The Left and the Right talk past each other: The Left sees all the issues as crimes and constitution. The Right sees the issues as war problems. The 4th, 5th, and 6th Amendments deal with "crimes" as in "In all criminal proceedings..." The Left asserts that detainees and everybody else are entitled to constitutional protections.
The Right sees things through the president's Article II powers. The detainees at Gitmo, according to the Right, are not criminals - they have committed no crimes and are not charged with crimes. As such, they are not entitled to lawyers, courts, witnesses on their behalf, indictment by a grand jury, speedy trials, and all the other constitutional privileges we give to criminals. For example, we incarcerate people all the time who are not "criminals:" Civil contempt, juveniles, illegal aliens, contagious disease carriers, and more. None are constitutionally entitled to a trial, lawyers, compulsory process for witnesses, avoidance of self-incrimination, and the like.
During WW2, several hundred thousand captured German and Italian prisoners were housed on US soil (Texas alone had over 100 POW camps). Of these hundreds of thousands of prisoners, many were U.S. citizens (usually dual citizenship). Not one got access to our courts. Not one got legal representation. Why? Because they were not criminals.
I'm not saying the good folks at Gitmo are POWs, far from it*. I am only illustrating that there are parallel tracks of justice: one for criminals and one for events arising under the rules of war. These tracks are NOT the same and, from legal perspectives, are treated differently, with different rules by different people.
------- * The people at Gitmo are "unlawful enemy combatants" in the same category as spies, guerrillas, saboteurs, fifth-columnists, etc. Under the customary rules of war, they can be summarily executed.
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The 5th amendment starts "No person shall..." so you'd think it applies to more than just criminals. One of the independent clauses continues " nor be deprived of life, liberty, or property, without due process of law..." No crime required.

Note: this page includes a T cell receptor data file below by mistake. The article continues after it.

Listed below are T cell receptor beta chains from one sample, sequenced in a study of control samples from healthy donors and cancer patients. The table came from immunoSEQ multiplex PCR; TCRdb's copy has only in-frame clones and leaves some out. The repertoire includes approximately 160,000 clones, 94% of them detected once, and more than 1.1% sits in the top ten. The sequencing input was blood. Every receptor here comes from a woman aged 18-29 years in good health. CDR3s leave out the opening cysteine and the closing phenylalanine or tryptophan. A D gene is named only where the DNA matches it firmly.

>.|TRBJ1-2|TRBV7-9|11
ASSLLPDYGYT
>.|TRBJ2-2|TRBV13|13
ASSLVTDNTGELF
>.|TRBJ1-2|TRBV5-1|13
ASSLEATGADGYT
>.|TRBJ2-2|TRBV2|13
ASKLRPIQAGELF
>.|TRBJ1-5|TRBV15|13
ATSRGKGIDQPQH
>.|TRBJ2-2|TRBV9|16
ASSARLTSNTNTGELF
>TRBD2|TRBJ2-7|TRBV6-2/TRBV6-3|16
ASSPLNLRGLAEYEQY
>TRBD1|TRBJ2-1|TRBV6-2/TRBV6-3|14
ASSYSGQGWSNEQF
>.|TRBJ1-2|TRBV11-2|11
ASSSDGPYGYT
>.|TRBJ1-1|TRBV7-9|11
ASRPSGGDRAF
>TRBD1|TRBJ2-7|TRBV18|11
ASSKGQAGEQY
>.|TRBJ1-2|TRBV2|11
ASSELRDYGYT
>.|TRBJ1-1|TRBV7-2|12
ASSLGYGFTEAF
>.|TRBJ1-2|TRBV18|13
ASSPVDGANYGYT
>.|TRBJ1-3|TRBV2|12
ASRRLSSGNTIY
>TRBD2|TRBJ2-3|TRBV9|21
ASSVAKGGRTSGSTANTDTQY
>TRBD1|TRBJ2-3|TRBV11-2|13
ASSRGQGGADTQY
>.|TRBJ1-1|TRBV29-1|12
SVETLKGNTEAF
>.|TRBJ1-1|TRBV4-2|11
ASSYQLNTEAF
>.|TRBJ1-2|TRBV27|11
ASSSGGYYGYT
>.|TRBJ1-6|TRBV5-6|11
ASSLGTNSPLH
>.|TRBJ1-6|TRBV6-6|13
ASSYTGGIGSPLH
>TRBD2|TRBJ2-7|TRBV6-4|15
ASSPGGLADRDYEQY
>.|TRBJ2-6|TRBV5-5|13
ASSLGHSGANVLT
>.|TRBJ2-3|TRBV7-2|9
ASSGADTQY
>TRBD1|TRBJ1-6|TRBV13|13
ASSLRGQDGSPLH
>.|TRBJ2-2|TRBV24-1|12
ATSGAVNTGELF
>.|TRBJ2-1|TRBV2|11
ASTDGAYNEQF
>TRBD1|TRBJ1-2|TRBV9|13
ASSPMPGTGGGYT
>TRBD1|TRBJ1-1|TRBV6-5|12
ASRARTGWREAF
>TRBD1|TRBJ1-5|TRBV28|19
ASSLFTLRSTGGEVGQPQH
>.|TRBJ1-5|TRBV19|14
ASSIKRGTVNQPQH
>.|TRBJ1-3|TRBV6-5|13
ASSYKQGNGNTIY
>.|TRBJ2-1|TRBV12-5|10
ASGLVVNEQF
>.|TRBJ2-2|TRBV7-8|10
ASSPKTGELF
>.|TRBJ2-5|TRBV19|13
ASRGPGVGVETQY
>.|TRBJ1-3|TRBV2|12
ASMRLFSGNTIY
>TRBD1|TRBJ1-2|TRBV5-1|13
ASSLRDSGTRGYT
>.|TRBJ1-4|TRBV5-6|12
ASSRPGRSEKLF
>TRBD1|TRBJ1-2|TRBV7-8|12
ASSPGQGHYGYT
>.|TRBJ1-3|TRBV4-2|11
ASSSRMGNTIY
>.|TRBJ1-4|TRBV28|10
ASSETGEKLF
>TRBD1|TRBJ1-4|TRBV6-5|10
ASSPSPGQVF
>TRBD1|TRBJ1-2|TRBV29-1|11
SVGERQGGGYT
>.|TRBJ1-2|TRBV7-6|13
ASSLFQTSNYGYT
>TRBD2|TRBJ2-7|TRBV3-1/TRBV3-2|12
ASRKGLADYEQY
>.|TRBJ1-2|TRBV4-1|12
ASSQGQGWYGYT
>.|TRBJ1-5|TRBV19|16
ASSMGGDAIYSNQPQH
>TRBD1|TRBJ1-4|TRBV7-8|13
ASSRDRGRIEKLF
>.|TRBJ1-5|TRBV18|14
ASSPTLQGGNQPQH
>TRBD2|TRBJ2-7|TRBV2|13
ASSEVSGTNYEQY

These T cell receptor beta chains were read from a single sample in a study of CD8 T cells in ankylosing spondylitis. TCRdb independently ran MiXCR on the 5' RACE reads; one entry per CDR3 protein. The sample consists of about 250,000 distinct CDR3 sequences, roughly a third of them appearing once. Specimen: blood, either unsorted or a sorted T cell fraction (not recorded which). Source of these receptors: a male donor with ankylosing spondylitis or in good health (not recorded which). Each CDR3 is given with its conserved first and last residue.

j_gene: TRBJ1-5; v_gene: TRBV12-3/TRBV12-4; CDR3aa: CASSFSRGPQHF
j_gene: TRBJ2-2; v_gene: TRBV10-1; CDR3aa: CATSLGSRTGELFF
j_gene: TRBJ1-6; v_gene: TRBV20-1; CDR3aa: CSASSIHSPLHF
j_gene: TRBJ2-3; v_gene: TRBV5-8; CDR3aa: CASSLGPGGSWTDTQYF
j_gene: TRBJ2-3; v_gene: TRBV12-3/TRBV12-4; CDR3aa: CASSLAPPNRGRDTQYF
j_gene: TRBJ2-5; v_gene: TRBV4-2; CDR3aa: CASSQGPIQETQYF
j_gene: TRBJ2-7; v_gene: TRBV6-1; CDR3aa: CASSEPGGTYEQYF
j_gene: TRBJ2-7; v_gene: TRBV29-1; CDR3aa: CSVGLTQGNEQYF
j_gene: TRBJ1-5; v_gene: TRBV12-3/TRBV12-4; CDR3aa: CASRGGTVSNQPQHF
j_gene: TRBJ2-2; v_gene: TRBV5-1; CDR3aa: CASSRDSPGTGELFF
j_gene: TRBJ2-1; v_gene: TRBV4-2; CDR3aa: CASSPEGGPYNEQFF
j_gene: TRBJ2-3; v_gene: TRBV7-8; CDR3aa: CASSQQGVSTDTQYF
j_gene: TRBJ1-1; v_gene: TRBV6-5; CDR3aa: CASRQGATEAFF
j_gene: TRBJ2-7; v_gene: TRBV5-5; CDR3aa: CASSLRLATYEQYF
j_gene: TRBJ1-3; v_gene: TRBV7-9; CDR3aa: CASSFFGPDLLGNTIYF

All subject to habius and judicial review, no?

Who says they are "unlawful enemy combatants"? Regardless, they are entitled to judicial process under the Geneva Convention, which covers all persons in an occupied country or combat zone, just solely combatants. You're right, it does not have to be the same process as US citizens. Except for a few, we have failed to provide them any judicial process.
No, they no longer can be summarily executed. They need at least a drumhead court martial.
-- Doug
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<SNIP>

The U.S. government asserts this because they: a) Engaged in combat upon our civilians and our military troops, and b) Did so with meeting any of the GC qualifications to be considered a protected class of military POW: They didn't wear identifiable uniforms being the most obvious breach.

Wrong, wrong, wrong, and more wrong. The only element of the GC that applies to them is that there has to be a formal finding of their status. Once they have been identified as not being a member of any of the classes protected by the GCs that we've signed (civilian refugees, uniformed military, POWs, etc.) we have NO legal obligation to them under the GCs nor do they have any right or claims upon us under the GCs. You might actually try reading the GCs to see how this works. As a point of interest, Reagan properly refused to sign additional later GCs that *would* have protected non-uniformed, non-identifiable combatants.
This is a prime example of why its impossible to have a reasoned discussion with the Bush-haters. They invent rights that never existed, fabricate spurious legal obligations, and generally make it up as they go along - much like they do when interpreting the US Constitution. In actual fact, there are a number of good arguments to be made for extending some level of civil rights to unlawful combatants, but legality is one of them.

Wrong, wrong, wrong, and more wrong. There have been formal military tribunals in GTMO with counsel present to act exclusively in defense of the accused. This is not something your arch-nemesis W invented. Military tribunals in such circumstances have a long and studied history in the United States. Again, a history book might be in order. Note that I'm not saying I love this as a way to handle the problem, merely that it is lawful and has precedent.

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Robatoy wrote:

No, they did not.
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You and Mark drink from the same well?
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Robatoy wrote:

I drink from the cup of knowledge. Don't know about Mark.
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Tim Daneliuk wrote:

Except some of them were not, they were shopped to the U.S. by Afghan warlords looking to collect rewards for Taliban or Al Qaeda fighters and said warlords' motivation was getting paid, that and maybe settling a personal or tribal grudge too. Many residents of Gitmo are without question rat-bastard terrorists and guerillas, and some were just in the wrong place at the wrong time and were held for years even when their captors had long-since figured that out. Legalities aside, when did we decide that simple human decency was something we no longer cared about?
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I have never said anything on this or other groups to indicate my opinion of Bush. You are jumping to conclusions. -- Doug